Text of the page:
The sirloin of beef on the bone is a lovely cut and somewhat easier to carve than the more traditional wing rib. It's another of those cuts of meat that will be best if ordered from your butcher a little in advance, so as to give your butcher time to put aside a piece of properly hung beef. Like most cuts, especially the larger ones, this meat will sit quite happily for at least half an hour after cooking before serving. You can make a simple gravy, which would be lovely, or you can pull out all the stops and make the very grown-up sauce that I am suggesting. This is serious cooking: not difficult, but serious. And when you pull off this sauce, you should clap yourself thunderously on the back. I am recommending a 'roast chicken stock' for the sauce, that is to say, the bones either raw or from a cooked chicken are roasted before being made into a stock. The sauce is also excellent with a roast filet of beef or a grilled steak.

Ingredients

  • 2.5kg sirloin of beef on the bone
  • Maldon sea salt and freshly ground black pepper
  • For the Sauce:
  • 20g butter
  • 3 shallots, finely chopped
  • 325ml red wine
  • 2 tblsp port
  • 2 tblsp Grand Marnier
  • 900ml roast chicken stock
  • 2 ripe and firm tomatoes, peeled, deseeded and cut into 1cm dice
  • 60g gherkin, cut into 3mm dice
  • 50g of cold and diced butter for enriching the sauce
  • Salt

Method

  • The sirloin of beef, here roasted on the bone, is a 'prime' cut and as a result is expensive. Ideally the meat should have been dry aged in the traditional way and hung for at least 3 weeks.
  • The red wine sauce for the beef can be made ahead, as it is independent of the roasting of the beef. The sauce will keep for several days in the fridge or can be frozen.
  • You need a well-flavoured stock for this sauce, so hence I am suggesting to roast your chicken bones to a deep golden colour before you make your stock.
  • The gherkins should be the small little ones mostly sold as 'cornichons'. Avoid the large ones as they tend to be watery and flabby.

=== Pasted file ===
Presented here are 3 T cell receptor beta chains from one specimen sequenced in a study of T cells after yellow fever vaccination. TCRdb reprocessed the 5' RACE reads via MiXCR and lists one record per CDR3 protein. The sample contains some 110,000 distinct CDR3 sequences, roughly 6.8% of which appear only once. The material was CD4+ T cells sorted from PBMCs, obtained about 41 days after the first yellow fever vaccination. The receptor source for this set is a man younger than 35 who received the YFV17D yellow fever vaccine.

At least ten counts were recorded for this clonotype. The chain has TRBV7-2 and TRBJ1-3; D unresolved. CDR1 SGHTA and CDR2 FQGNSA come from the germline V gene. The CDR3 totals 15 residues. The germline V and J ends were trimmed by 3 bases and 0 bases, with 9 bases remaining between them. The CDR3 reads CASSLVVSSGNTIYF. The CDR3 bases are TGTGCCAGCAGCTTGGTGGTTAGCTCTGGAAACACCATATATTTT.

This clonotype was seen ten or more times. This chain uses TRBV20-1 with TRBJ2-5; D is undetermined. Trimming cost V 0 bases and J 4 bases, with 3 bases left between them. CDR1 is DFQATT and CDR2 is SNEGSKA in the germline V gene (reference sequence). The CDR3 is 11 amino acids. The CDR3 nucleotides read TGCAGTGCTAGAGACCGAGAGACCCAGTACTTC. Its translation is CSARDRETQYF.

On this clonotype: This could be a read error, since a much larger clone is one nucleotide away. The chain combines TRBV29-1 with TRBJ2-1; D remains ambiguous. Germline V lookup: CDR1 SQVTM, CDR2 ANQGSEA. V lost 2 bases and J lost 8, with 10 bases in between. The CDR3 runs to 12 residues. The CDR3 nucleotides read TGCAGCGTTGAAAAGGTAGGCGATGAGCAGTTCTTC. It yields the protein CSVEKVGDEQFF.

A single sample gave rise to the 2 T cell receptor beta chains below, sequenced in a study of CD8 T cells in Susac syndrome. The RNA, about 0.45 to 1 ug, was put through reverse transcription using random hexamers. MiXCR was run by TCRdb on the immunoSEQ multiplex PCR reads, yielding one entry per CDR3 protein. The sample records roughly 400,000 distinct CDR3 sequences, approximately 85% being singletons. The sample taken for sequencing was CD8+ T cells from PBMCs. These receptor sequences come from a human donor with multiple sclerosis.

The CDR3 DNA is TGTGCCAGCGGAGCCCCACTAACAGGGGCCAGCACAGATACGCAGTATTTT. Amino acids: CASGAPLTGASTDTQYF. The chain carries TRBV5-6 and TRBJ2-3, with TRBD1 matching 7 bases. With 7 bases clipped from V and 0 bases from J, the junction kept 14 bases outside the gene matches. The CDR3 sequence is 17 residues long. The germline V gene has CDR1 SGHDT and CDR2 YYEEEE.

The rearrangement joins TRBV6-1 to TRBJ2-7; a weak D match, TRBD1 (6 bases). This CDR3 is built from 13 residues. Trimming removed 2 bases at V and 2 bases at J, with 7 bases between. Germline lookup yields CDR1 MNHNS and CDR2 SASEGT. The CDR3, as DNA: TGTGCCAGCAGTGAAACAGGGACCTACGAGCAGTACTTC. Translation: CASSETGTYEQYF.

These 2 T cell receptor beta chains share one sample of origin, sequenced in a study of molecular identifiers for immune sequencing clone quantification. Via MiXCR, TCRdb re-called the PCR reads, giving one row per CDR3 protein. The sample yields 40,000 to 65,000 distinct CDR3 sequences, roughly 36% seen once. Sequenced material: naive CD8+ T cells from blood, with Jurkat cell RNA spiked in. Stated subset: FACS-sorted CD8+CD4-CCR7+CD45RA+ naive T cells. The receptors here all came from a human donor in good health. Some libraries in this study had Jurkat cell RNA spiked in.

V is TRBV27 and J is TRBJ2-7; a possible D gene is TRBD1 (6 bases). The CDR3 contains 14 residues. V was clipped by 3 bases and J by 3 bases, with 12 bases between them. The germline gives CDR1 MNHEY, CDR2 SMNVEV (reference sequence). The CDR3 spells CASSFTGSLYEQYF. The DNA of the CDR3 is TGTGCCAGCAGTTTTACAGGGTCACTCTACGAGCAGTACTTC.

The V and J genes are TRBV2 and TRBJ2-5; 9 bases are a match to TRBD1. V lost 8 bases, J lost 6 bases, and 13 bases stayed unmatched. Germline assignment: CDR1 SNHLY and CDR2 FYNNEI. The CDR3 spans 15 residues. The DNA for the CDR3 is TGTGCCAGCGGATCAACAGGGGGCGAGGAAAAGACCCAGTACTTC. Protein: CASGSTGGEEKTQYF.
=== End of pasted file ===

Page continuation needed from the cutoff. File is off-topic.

• The tomatoes should be really ripe and firm to ensure a good flavour and texture.
  • For the beef, Preheat the oven to 240c/475f/gas 9. Lightly score the fat on the surface of the beef and place on a roasting tin.
  • Season the beef with salt and pepper and place in the preheated oven.
  • Roast for 15 minutes before reducing the oven temperature to 180c/350f/gas 4 and roast the beef to your liking.
  • When the beef is cooked, remove from the oven and allow to rest with the oven temperature reduced to 100c 200f gas ¼ for at least 15 minutes and up to an hour.
  • The sauce is a bit unusual in that we don't season it until the very end of cooking. If you season it early on, the seasoning will become too concentrated as the liquids reduce and intensify in flavour.
  • In a medium-sized, low-sided, heavy saucepan, melt the butter and allow to foam.
  • Add the shallots and coat in the butter. Cover with a piece of greaseproof paper and the saucepan lid and sweat on a gentle heat for 5 minutes. Remove the lid and add the wine and cook uncovered at a simmer until the wine is almost completely reduced.
  • The contents of the saucepan will look oily, ugly and unlikely and like a red shallot purée by now. That's exactly how it should look now.
  • Add the port and Grand Marnier and reduce by half. Add the stock and continue to cook at a simmer until the stock has reduced or evaporated by two-thirds of its original volume. Strain the shallots from the sauce now through a sieve, pressing the shallots to extract every last drop.
  • Taste the sauce and though it will be still quite thin in consistency it should have lots of flavour, though it won't be dazzaling just yet. That doesn't happen until you add the butter at the end. This is the basic sauce and this is what you can make ahead of time to store in your fridge or freezer.
  • The finishing of the sauce, which takes only a matter of minutes, should be done just as the beef is ready to go to the table.
  • To finish the sauce, bring back to a simmer. Add in the tomato and gherkin and the cold, diced butter.
  • Swirl the contents of the saucepan to incorporate the butter while still just simmering. It is not until this point that the sauce really reveals its magic.
  • The sauce will be thickened slightly by the butter, though not too thick. The consistency should be similar to light pouring cream. Taste and add a pinch of salt if necessary.
  • Serve hot with the carved sirloin of beef.